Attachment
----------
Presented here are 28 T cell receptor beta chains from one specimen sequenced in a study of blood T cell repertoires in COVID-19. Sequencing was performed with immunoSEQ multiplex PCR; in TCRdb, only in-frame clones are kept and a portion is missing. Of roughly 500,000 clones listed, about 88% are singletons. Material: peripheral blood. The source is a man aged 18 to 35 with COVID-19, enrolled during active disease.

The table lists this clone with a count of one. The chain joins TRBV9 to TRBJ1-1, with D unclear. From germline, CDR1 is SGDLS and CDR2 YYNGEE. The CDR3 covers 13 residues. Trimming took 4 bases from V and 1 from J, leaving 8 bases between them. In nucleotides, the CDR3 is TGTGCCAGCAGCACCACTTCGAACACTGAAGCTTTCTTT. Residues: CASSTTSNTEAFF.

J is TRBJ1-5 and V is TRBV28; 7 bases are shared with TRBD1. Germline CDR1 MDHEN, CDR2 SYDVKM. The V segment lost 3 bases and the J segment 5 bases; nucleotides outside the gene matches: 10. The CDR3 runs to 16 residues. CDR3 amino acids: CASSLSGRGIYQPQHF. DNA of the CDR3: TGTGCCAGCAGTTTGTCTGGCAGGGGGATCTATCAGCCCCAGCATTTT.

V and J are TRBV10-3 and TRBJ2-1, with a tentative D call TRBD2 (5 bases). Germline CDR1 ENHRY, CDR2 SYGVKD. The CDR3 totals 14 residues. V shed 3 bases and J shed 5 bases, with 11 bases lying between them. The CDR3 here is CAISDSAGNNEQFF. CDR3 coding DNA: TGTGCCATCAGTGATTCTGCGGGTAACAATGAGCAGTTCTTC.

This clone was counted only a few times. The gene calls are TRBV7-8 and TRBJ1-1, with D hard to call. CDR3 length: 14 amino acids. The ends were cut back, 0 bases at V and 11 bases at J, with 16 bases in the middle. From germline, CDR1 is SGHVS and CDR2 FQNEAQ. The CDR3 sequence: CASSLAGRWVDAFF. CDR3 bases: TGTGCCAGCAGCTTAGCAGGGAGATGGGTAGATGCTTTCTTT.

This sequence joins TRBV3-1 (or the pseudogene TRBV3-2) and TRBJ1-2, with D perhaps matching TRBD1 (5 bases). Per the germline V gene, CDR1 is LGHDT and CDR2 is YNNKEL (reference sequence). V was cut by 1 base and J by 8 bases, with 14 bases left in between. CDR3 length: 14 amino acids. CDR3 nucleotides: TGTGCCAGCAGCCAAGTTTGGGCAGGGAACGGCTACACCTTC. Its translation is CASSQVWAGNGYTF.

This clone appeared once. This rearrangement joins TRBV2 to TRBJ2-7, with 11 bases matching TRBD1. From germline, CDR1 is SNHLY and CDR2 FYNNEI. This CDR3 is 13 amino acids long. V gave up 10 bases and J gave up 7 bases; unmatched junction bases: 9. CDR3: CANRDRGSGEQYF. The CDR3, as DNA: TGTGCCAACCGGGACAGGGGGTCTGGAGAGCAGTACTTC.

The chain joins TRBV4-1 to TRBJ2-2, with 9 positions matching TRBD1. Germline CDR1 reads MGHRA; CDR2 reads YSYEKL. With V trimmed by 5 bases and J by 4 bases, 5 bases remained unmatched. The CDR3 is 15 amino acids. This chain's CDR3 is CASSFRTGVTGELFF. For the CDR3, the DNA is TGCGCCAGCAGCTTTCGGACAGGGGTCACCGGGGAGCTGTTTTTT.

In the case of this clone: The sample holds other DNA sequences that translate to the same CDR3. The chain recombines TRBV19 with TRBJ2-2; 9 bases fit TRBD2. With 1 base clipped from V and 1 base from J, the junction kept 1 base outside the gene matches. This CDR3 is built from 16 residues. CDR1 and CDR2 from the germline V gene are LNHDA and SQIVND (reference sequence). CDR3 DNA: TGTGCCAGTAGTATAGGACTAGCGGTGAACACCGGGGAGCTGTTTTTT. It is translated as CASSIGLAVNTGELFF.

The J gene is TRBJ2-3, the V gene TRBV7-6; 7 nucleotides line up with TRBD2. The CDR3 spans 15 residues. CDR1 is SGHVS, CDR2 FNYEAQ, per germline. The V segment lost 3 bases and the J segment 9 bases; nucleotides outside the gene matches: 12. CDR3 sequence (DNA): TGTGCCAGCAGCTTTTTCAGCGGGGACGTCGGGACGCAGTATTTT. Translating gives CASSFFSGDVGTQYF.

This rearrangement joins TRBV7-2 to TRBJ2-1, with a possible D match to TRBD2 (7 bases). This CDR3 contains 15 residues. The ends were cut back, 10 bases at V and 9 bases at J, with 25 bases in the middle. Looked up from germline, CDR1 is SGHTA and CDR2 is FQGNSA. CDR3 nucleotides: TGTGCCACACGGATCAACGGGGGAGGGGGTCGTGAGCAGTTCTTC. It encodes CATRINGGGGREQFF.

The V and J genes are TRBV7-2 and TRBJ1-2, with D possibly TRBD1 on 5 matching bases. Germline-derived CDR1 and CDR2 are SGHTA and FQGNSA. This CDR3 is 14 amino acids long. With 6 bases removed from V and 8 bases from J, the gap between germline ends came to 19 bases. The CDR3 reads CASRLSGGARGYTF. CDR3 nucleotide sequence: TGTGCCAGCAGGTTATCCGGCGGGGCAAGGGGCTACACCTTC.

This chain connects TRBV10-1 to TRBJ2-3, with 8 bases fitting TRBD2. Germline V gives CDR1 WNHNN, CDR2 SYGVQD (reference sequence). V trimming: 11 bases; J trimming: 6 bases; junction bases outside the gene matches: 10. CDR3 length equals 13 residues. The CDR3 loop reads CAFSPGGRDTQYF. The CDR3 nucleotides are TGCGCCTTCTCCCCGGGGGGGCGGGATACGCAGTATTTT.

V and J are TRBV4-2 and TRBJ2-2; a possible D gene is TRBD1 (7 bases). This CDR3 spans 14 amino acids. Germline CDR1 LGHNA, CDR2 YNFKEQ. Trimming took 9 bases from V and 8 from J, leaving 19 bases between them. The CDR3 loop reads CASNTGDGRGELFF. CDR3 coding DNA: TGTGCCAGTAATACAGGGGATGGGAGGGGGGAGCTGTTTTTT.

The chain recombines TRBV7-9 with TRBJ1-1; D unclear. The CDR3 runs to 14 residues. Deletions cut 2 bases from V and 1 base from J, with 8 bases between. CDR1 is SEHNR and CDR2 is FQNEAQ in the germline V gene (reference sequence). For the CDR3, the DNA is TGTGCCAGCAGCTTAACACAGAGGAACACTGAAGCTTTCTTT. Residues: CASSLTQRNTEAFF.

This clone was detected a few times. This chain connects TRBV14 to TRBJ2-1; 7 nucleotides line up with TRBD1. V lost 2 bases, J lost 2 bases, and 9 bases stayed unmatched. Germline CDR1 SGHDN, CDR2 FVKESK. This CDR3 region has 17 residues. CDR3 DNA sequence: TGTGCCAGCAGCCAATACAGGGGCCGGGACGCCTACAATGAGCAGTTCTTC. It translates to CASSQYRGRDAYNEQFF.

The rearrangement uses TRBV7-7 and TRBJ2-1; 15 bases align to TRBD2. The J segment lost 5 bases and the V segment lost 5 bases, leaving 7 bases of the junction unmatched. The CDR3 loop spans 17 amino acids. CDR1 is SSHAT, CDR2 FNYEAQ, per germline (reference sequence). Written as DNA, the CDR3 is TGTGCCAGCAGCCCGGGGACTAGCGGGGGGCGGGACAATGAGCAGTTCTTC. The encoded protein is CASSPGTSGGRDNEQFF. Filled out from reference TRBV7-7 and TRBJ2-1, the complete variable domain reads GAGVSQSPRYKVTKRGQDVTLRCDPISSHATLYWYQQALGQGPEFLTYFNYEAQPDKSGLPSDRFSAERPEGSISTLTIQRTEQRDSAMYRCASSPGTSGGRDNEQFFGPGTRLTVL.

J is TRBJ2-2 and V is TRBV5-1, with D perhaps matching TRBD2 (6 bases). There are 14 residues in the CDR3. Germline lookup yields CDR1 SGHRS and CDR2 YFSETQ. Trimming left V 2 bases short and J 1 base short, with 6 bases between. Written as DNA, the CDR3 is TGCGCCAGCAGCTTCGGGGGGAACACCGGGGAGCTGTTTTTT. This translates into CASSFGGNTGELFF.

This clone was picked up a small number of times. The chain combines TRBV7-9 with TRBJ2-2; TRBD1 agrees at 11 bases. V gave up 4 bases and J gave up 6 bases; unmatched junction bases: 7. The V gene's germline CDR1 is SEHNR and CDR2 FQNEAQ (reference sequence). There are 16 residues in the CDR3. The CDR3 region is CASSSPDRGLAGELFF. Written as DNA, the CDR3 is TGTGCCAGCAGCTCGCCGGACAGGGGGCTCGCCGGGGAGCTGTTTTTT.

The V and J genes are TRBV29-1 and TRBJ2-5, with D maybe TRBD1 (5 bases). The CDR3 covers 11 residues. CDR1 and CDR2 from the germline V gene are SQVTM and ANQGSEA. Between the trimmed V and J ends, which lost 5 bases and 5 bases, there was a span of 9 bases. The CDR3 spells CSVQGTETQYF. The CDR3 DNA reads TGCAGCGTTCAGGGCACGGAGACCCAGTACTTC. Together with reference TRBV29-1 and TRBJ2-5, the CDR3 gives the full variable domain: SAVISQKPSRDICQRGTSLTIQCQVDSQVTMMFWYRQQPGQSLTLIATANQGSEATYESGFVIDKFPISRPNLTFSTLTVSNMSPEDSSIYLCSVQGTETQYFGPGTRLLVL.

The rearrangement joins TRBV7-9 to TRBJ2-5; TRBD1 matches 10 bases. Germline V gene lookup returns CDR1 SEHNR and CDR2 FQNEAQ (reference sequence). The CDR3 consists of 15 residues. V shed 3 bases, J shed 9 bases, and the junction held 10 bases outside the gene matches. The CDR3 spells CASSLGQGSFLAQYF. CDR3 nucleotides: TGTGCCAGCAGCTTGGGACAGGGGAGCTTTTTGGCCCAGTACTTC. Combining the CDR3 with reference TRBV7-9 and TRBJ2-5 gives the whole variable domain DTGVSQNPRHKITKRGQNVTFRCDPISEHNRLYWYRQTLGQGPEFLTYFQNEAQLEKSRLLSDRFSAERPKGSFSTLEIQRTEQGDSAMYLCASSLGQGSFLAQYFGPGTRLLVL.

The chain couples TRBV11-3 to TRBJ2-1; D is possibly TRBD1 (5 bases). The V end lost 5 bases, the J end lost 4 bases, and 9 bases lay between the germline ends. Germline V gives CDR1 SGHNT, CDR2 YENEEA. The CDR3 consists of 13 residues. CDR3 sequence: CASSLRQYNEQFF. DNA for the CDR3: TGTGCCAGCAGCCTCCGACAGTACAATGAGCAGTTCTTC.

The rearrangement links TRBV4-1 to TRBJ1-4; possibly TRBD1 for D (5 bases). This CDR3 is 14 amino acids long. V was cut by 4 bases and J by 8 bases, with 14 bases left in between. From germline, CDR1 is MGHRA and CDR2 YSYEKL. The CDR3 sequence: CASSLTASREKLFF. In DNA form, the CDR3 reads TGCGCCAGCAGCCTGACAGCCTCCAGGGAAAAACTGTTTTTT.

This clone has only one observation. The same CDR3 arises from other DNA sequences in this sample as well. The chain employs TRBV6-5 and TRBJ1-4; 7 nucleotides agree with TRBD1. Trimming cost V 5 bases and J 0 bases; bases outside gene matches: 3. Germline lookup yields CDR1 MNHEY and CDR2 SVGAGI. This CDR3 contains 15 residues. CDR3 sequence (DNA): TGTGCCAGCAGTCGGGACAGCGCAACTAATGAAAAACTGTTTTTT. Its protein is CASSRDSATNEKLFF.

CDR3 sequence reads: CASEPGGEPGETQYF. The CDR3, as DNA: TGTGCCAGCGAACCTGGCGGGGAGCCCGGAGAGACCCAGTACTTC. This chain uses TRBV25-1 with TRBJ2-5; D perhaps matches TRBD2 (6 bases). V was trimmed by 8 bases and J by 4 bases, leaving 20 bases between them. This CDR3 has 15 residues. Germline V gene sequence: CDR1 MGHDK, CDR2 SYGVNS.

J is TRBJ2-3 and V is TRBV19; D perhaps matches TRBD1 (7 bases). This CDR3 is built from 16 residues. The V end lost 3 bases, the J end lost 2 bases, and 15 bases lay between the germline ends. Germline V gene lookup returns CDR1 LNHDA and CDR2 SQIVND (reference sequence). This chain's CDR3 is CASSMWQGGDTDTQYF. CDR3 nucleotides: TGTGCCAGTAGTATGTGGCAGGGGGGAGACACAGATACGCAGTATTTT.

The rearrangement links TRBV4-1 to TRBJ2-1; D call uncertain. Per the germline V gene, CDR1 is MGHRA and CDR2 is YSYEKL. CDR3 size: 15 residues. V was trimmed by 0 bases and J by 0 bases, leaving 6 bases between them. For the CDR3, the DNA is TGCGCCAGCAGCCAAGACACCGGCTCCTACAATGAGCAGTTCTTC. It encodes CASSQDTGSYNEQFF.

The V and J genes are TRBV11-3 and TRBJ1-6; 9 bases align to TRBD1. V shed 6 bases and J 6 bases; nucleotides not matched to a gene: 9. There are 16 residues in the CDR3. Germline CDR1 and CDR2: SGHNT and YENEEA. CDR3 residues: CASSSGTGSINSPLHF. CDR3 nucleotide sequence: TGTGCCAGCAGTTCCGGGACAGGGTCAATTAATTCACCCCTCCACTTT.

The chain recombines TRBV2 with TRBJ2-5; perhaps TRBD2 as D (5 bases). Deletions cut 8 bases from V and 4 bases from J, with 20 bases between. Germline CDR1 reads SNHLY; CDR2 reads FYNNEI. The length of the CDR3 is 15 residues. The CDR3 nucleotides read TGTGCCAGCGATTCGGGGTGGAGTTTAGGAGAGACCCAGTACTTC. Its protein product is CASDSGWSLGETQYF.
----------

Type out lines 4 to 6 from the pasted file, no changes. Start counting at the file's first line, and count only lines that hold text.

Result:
V and J are TRBV10-3 and TRBJ2-1, with a tentative D call TRBD2 (5 bases). Germline CDR1 ENHRY, CDR2 SYGVKD. The CDR3 totals 14 residues. V shed 3 bases and J shed 5 bases, with 11 bases lying between them. The CDR3 here is CAISDSAGNNEQFF. CDR3 coding DNA: TGTGCCATCAGTGATTCTGCGGGTAACAATGAGCAGTTCTTC.

This clone was counted only a few times. The gene calls are TRBV7-8 and TRBJ1-1, with D hard to call. CDR3 length: 14 amino acids. The ends were cut back, 0 bases at V and 11 bases at J, with 16 bases in the middle. From germline, CDR1 is SGHVS and CDR2 FQNEAQ. The CDR3 sequence: CASSLAGRWVDAFF. CDR3 bases: TGTGCCAGCAGCTTAGCAGGGAGATGGGTAGATGCTTTCTTT.

This sequence joins TRBV3-1 (or the pseudogene TRBV3-2) and TRBJ1-2, with D perhaps matching TRBD1 (5 bases). Per the germline V gene, CDR1 is LGHDT and CDR2 is YNNKEL (reference sequence). V was cut by 1 base and J by 8 bases, with 14 bases left in between. CDR3 length: 14 amino acids. CDR3 nucleotides: TGTGCCAGCAGCCAAGTTTGGGCAGGGAACGGCTACACCTTC. Its translation is CASSQVWAGNGYTF.